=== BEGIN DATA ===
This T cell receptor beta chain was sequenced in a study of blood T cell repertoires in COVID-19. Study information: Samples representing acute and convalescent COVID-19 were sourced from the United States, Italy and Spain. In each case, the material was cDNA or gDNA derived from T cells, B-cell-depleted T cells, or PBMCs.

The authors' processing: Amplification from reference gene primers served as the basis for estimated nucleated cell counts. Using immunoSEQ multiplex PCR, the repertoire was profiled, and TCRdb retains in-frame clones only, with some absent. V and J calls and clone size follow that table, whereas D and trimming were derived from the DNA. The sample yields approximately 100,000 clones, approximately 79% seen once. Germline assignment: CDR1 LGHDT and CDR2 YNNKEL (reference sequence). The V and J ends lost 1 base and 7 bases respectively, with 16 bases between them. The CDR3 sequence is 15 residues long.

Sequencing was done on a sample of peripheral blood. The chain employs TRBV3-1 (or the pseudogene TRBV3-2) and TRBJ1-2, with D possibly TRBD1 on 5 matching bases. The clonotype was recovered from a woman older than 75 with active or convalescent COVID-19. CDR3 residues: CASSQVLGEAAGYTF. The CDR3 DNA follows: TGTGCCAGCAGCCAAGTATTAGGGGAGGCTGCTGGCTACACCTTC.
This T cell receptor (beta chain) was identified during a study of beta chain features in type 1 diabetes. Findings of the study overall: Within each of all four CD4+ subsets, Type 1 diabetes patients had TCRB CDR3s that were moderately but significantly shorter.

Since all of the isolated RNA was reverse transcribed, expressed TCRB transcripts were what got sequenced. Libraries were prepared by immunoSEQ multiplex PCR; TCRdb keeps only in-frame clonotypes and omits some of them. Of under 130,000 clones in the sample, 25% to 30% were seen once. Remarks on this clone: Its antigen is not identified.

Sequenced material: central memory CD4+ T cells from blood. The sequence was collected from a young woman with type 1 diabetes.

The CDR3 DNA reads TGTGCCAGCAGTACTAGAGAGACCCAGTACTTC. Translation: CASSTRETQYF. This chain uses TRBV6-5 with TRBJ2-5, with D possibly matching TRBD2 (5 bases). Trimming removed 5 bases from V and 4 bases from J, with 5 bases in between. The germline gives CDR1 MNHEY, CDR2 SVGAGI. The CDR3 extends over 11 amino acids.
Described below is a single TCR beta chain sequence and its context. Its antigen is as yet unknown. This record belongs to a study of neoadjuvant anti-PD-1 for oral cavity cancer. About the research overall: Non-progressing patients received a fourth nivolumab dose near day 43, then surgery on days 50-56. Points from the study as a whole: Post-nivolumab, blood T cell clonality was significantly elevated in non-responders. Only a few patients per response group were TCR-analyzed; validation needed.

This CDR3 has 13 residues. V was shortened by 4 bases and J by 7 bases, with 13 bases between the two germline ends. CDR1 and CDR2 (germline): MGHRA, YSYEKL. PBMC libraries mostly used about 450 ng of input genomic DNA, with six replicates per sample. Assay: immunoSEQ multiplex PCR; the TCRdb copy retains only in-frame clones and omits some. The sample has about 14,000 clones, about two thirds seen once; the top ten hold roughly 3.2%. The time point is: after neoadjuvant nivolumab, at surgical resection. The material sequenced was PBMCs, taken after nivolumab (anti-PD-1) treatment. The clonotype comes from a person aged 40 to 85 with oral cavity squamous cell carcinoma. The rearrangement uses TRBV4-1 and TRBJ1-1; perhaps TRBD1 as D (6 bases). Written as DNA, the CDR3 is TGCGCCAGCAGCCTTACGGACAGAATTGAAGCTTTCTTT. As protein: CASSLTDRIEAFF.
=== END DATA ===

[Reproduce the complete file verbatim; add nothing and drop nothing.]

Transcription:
This T cell receptor beta chain was sequenced in a study of blood T cell repertoires in COVID-19. Study information: Samples representing acute and convalescent COVID-19 were sourced from the United States, Italy and Spain. In each case, the material was cDNA or gDNA derived from T cells, B-cell-depleted T cells, or PBMCs.

The authors' processing: Amplification from reference gene primers served as the basis for estimated nucleated cell counts. Using immunoSEQ multiplex PCR, the repertoire was profiled, and TCRdb retains in-frame clones only, with some absent. V and J calls and clone size follow that table, whereas D and trimming were derived from the DNA. The sample yields approximately 100,000 clones, approximately 79% seen once. Germline assignment: CDR1 LGHDT and CDR2 YNNKEL (reference sequence). The V and J ends lost 1 base and 7 bases respectively, with 16 bases between them. The CDR3 sequence is 15 residues long.

Sequencing was done on a sample of peripheral blood. The chain employs TRBV3-1 (or the pseudogene TRBV3-2) and TRBJ1-2, with D possibly TRBD1 on 5 matching bases. The clonotype was recovered from a woman older than 75 with active or convalescent COVID-19. CDR3 residues: CASSQVLGEAAGYTF. The CDR3 DNA follows: TGTGCCAGCAGCCAAGTATTAGGGGAGGCTGCTGGCTACACCTTC.
This T cell receptor (beta chain) was identified during a study of beta chain features in type 1 diabetes. Findings of the study overall: Within each of all four CD4+ subsets, Type 1 diabetes patients had TCRB CDR3s that were moderately but significantly shorter.

Since all of the isolated RNA was reverse transcribed, expressed TCRB transcripts were what got sequenced. Libraries were prepared by immunoSEQ multiplex PCR; TCRdb keeps only in-frame clonotypes and omits some of them. Of under 130,000 clones in the sample, 25% to 30% were seen once. Remarks on this clone: Its antigen is not identified.

Sequenced material: central memory CD4+ T cells from blood. The sequence was collected from a young woman with type 1 diabetes.

The CDR3 DNA reads TGTGCCAGCAGTACTAGAGAGACCCAGTACTTC. Translation: CASSTRETQYF. This chain uses TRBV6-5 with TRBJ2-5, with D possibly matching TRBD2 (5 bases). Trimming removed 5 bases from V and 4 bases from J, with 5 bases in between. The germline gives CDR1 MNHEY, CDR2 SVGAGI. The CDR3 extends over 11 amino acids.
Described below is a single TCR beta chain sequence and its context. Its antigen is as yet unknown. This record belongs to a study of neoadjuvant anti-PD-1 for oral cavity cancer. About the research overall: Non-progressing patients received a fourth nivolumab dose near day 43, then surgery on days 50-56. Points from the study as a whole: Post-nivolumab, blood T cell clonality was significantly elevated in non-responders. Only a few patients per response group were TCR-analyzed; validation needed.

This CDR3 has 13 residues. V was shortened by 4 bases and J by 7 bases, with 13 bases between the two germline ends. CDR1 and CDR2 (germline): MGHRA, YSYEKL. PBMC libraries mostly used about 450 ng of input genomic DNA, with six replicates per sample. Assay: immunoSEQ multiplex PCR; the TCRdb copy retains only in-frame clones and omits some. The sample has about 14,000 clones, about two thirds seen once; the top ten hold roughly 3.2%. The time point is: after neoadjuvant nivolumab, at surgical resection. The material sequenced was PBMCs, taken after nivolumab (anti-PD-1) treatment. The clonotype comes from a person aged 40 to 85 with oral cavity squamous cell carcinoma. The rearrangement uses TRBV4-1 and TRBJ1-1; perhaps TRBD1 as D (6 bases). Written as DNA, the CDR3 is TGCGCCAGCAGCCTTACGGACAGAATTGAAGCTTTCTTT. As protein: CASSLTDRIEAFF.